Hope Johnson wrote:
Commitment to monogamous relationship isn’t meant to be about time – it’s only meant to last as long as both partners value this form of relating with one another.
If there’s a “cheater” in the relationship, no problem. The one who still values commitment, can simply refuse to carry on sexually with the one who doesn’t.
Organisms may have the capacity for sexual activity, as well as for the emotion of jealousy and rage and guilt and resentment and so on. Much that is called “commitment” is based on a concern for social acceptance (anxiety).
Whenever anxiety is the source of a commitment, then the subsiding of that anxiety might tend to reduce or dissolve the “commitment.” So, co-dependency is when two partners come together to maintain a mutual state of anxiety and call it “mutual commitment.”
Completely distinct from all of that is attraction and love. When attraction is strong enough, then commitment may be simply not an issue to the couple (unless raised by interested parties such as parents and grandparents etc). People who are strongly attracted may take actions without being driven by anxiety or guilt, and then the actions have consequences and people experience the consequences, sometimes making “adaptive” commitments (like if a pregnancy results).
I was telling a story today of a situation in 2009 when an ex of mine (who I had not been with for years) got upset when a friend of hers started a relationship with me. Only today, I learned something new about how that was an issue for her- just as I was talking to an interested and neutral listener.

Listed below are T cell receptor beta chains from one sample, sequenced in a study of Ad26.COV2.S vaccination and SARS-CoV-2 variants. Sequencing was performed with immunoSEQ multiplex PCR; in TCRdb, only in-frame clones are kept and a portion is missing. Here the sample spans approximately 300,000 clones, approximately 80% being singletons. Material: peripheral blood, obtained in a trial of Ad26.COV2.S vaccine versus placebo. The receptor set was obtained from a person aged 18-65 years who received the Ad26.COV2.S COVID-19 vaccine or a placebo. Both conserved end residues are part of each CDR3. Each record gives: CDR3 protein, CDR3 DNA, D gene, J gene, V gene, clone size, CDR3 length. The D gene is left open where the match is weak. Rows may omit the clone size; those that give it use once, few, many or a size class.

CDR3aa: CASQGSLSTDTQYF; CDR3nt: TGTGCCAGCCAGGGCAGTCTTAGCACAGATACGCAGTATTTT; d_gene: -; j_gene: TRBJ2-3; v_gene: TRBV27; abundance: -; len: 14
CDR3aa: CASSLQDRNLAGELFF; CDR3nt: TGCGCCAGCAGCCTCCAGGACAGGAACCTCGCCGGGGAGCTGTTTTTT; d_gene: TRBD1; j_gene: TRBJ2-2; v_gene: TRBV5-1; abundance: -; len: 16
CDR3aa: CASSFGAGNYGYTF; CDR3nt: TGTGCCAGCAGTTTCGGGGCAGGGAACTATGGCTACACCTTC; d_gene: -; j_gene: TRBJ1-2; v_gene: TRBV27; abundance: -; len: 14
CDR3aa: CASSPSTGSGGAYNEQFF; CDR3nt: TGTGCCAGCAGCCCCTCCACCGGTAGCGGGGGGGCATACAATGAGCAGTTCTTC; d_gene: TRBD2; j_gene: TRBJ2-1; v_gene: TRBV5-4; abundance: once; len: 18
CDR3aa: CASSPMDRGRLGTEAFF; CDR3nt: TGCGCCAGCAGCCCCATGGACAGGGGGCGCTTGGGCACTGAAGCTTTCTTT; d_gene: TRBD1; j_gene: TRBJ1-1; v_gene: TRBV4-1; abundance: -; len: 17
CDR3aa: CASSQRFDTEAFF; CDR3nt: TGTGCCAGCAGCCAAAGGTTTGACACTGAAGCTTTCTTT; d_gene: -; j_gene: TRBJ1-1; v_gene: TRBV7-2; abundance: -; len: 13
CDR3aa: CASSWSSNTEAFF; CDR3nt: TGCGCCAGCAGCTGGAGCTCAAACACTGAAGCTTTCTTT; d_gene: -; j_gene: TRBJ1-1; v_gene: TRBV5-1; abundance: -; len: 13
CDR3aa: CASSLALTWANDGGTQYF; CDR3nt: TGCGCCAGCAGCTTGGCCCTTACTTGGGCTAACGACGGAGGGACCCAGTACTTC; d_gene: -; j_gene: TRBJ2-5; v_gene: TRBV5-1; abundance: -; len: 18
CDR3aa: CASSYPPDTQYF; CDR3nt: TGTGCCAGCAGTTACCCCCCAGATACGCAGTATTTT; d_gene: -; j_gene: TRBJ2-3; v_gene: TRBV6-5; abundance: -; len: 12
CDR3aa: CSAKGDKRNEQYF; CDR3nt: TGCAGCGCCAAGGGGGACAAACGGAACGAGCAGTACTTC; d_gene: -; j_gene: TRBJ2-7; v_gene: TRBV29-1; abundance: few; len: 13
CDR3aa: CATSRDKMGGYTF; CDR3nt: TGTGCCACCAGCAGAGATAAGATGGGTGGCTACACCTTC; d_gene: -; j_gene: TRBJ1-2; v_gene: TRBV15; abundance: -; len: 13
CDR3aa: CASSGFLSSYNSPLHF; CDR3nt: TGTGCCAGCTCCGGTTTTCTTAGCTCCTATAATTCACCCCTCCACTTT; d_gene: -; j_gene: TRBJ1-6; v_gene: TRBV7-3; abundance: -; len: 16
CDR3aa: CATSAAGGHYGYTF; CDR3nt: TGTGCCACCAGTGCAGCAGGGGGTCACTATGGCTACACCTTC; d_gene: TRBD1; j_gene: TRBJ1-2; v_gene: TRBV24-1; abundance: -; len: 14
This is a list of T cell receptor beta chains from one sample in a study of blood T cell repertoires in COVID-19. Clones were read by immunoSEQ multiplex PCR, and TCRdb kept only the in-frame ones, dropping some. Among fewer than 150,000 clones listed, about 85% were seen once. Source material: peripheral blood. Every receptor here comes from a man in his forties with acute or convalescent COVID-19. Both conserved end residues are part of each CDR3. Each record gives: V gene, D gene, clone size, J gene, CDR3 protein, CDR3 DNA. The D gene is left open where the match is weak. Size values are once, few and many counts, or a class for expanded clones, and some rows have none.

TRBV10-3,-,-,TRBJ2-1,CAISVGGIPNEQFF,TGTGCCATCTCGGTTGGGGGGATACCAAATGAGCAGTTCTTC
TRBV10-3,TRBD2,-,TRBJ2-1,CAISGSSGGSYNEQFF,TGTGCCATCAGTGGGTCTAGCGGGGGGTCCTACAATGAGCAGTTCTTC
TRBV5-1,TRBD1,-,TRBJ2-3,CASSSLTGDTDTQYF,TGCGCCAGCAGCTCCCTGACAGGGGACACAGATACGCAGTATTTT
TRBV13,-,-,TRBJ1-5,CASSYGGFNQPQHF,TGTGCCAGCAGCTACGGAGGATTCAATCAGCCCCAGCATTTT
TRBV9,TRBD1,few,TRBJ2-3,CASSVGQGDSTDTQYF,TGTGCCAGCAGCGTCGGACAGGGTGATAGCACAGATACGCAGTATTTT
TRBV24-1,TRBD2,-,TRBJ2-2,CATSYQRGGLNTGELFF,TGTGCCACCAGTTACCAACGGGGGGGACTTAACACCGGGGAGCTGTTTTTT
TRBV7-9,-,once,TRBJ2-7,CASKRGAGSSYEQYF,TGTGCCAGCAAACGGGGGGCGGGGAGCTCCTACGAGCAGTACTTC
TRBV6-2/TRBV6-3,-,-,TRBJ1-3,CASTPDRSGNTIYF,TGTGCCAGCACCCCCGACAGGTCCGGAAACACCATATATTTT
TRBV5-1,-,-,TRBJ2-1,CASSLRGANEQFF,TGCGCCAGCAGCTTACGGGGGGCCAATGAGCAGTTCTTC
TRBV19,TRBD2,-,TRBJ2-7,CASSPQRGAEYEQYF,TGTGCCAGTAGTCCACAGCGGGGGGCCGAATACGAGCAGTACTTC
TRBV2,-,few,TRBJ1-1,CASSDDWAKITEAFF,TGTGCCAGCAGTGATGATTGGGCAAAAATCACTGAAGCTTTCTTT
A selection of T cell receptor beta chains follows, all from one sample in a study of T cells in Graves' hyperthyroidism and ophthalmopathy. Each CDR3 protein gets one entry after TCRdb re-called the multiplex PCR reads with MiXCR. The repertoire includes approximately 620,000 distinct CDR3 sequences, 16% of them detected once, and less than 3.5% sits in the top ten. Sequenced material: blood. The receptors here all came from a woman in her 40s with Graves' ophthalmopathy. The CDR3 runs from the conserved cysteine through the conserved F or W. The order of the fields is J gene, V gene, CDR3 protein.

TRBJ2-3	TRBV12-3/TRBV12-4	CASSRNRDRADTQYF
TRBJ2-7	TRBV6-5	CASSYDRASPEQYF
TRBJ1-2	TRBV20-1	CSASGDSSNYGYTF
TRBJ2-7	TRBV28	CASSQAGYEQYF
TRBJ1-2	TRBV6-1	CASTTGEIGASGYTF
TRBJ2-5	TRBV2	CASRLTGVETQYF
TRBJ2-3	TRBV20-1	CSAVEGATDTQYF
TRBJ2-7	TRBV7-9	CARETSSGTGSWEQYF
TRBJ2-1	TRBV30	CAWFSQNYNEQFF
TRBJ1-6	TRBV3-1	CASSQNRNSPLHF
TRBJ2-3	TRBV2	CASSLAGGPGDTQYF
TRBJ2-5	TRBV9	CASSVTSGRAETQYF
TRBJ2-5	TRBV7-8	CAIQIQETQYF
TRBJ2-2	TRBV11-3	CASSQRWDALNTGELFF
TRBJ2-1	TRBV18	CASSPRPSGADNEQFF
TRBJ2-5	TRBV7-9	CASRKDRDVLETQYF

When my ex observed a person (that she considered intelligent) to be interested in me, that triggered my ex. Soon, at no surprise to me, (but quite a surprise who only knew of my ex’s repulsion toward me) my ex pursued me romantically.
Why was she so upset by her friend’s interest in me? Because for some people, attraction can be very powerful and even disorienting or disturbing (like in the case of stalkers and so forth- who can experience intense emotional disturbances relating to attraction).
If my ex did not want to experience attraction to me, then even a male friend of hers speaking about me without condemnation might have upset her. The mere mention of a name can spark intense conflicts of emotion- with the compensatory repulsion (and anxiety/ panic) being proportional to the attraction.
Because my ex still “had strong feelings” (attraction) toward me, she voiced intense repulsion toward me (frustration, resentment, animosity, etc). Further, with her strong feelings buried under a perhaps shallow layer of tension, as soon as a friend of hers got involved with me, that really felt like a threat to her- even though my ex and I had not been in a relationship with each other for years.
I understand that interpretation of the behaviors of my ex and think “wow, that was really intense for her. She was attracted but also terrified!”
Her patterns of action- which seemed rather contradictory and perplexing at times- fit perfectly with the actual conflicted emotions that she was experiencing. As her emotions shifted, so did her behaviors.
Life makes sense. Humans may or may not perceive accurately the various elements of the order of life. However little or much I perceive accurately, life still has made sense all along and will continue to do so.